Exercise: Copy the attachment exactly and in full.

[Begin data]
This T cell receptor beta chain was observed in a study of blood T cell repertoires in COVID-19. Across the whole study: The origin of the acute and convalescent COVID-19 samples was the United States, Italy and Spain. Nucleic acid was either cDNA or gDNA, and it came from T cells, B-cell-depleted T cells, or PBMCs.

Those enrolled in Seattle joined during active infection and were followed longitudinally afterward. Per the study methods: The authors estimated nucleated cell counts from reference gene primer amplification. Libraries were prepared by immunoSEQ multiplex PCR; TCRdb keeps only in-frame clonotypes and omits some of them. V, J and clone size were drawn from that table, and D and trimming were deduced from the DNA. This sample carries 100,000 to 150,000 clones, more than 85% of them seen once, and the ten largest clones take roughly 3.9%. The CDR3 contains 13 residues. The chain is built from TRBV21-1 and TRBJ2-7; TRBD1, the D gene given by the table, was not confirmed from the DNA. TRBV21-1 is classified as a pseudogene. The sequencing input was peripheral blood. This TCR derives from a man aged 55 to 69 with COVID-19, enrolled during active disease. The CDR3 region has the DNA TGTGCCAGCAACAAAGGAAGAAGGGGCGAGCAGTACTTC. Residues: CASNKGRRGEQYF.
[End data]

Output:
This T cell receptor beta chain was observed in a study of blood T cell repertoires in COVID-19. Across the whole study: The origin of the acute and convalescent COVID-19 samples was the United States, Italy and Spain. Nucleic acid was either cDNA or gDNA, and it came from T cells, B-cell-depleted T cells, or PBMCs.

Those enrolled in Seattle joined during active infection and were followed longitudinally afterward. Per the study methods: The authors estimated nucleated cell counts from reference gene primer amplification. Libraries were prepared by immunoSEQ multiplex PCR; TCRdb keeps only in-frame clonotypes and omits some of them. V, J and clone size were drawn from that table, and D and trimming were deduced from the DNA. This sample carries 100,000 to 150,000 clones, more than 85% of them seen once, and the ten largest clones take roughly 3.9%. The CDR3 contains 13 residues. The chain is built from TRBV21-1 and TRBJ2-7; TRBD1, the D gene given by the table, was not confirmed from the DNA. TRBV21-1 is classified as a pseudogene. The sequencing input was peripheral blood. This TCR derives from a man aged 55 to 69 with COVID-19, enrolled during active disease. The CDR3 region has the DNA TGTGCCAGCAACAAAGGAAGAAGGGGCGAGCAGTACTTC. Residues: CASNKGRRGEQYF.